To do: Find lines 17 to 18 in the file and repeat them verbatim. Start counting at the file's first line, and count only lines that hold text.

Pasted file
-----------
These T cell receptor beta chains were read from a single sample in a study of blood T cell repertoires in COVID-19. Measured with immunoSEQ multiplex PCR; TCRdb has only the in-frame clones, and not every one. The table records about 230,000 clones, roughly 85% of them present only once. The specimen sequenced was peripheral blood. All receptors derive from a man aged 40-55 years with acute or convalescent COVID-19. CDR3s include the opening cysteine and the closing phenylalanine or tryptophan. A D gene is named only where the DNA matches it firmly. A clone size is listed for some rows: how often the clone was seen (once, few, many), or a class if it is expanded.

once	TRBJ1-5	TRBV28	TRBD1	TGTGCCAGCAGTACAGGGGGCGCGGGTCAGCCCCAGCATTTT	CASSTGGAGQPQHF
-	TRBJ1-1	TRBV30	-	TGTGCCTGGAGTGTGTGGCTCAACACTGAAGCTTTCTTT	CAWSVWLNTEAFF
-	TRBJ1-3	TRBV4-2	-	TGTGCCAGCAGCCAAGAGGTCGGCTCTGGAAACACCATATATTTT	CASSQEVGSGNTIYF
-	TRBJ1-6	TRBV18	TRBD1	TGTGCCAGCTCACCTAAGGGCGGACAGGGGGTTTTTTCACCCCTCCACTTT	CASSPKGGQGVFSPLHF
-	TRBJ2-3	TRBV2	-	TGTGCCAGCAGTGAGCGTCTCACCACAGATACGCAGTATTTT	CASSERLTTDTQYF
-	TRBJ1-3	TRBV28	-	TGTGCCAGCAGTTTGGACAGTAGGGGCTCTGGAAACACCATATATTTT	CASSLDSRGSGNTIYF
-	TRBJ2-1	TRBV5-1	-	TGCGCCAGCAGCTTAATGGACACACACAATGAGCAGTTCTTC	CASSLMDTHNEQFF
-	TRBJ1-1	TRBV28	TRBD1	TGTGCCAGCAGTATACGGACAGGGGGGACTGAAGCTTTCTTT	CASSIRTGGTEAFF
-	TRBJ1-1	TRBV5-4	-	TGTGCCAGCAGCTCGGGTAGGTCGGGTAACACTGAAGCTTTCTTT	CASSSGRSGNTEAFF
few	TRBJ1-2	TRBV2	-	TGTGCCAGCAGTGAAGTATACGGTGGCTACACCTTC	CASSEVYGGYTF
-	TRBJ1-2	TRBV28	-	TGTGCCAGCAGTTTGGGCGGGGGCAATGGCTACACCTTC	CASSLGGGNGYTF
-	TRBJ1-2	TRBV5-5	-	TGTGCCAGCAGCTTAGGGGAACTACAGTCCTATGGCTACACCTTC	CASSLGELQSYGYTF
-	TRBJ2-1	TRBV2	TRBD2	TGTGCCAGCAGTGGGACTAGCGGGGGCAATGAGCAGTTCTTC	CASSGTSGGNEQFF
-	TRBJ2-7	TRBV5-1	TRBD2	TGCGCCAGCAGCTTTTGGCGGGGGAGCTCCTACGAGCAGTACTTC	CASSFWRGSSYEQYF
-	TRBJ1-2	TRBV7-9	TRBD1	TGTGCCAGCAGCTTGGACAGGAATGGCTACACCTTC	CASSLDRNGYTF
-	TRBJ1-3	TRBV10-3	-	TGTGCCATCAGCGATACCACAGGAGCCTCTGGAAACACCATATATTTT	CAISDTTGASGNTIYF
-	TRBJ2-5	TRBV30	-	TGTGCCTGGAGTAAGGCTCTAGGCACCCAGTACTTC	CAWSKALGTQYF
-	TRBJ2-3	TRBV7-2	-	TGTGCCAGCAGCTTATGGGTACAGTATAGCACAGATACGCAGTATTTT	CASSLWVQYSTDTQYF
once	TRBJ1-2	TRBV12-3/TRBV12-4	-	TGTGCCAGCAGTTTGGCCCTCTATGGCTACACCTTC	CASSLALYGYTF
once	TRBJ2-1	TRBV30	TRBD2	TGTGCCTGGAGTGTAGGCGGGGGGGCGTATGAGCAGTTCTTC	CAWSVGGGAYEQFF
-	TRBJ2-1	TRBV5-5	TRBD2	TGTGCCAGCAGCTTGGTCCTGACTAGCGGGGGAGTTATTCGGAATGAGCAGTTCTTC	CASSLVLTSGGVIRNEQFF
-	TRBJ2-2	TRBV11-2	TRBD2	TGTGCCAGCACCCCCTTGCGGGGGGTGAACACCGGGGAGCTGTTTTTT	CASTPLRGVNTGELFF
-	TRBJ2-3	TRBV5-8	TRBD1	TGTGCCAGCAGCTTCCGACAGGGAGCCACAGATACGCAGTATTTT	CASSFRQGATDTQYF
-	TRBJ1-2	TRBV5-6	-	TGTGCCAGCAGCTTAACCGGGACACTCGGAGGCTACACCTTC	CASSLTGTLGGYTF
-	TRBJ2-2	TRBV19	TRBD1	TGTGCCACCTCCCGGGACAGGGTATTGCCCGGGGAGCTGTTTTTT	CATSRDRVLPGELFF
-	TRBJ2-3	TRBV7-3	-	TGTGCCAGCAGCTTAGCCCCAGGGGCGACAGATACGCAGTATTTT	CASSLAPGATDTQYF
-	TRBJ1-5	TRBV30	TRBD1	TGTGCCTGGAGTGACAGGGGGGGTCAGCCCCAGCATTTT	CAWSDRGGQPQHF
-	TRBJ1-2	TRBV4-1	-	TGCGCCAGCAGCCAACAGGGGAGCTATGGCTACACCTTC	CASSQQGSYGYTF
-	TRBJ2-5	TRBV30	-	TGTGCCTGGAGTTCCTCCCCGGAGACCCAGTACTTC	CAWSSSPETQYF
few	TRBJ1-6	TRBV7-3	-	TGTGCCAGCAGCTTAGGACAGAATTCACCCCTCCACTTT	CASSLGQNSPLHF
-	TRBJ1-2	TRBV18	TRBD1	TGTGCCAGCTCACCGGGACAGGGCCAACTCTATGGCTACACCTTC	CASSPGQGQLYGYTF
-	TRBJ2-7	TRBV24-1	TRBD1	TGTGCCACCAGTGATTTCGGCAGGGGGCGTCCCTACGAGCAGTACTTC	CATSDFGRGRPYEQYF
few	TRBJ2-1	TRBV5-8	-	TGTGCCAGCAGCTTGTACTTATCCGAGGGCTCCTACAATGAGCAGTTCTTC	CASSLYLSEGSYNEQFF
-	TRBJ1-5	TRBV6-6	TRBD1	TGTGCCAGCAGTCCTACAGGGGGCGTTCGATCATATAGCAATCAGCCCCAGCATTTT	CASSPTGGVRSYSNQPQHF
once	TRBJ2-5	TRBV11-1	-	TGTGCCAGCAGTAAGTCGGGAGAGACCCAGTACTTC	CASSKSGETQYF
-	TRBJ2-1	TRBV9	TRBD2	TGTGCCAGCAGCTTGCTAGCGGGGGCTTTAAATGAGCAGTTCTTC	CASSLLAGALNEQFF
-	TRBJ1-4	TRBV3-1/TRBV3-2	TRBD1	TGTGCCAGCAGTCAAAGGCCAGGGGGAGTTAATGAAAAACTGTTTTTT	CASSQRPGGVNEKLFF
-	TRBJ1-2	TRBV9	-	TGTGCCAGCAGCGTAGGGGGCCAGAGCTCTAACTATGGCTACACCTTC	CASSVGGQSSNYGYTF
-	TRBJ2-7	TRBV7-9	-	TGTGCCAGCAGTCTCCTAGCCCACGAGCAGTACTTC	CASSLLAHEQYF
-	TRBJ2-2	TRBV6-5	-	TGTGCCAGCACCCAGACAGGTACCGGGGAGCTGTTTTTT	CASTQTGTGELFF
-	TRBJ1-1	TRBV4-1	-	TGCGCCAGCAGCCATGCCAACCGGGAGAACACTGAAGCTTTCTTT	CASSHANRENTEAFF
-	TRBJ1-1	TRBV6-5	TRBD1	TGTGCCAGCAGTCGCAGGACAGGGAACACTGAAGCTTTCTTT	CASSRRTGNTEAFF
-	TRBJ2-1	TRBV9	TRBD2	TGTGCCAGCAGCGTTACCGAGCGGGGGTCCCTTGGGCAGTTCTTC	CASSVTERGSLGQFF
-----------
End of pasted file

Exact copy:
-	TRBJ1-3	TRBV10-3	-	TGTGCCATCAGCGATACCACAGGAGCCTCTGGAAACACCATATATTTT	CAISDTTGASGNTIYF
-	TRBJ2-5	TRBV30	-	TGTGCCTGGAGTAAGGCTCTAGGCACCCAGTACTTC	CAWSKALGTQYF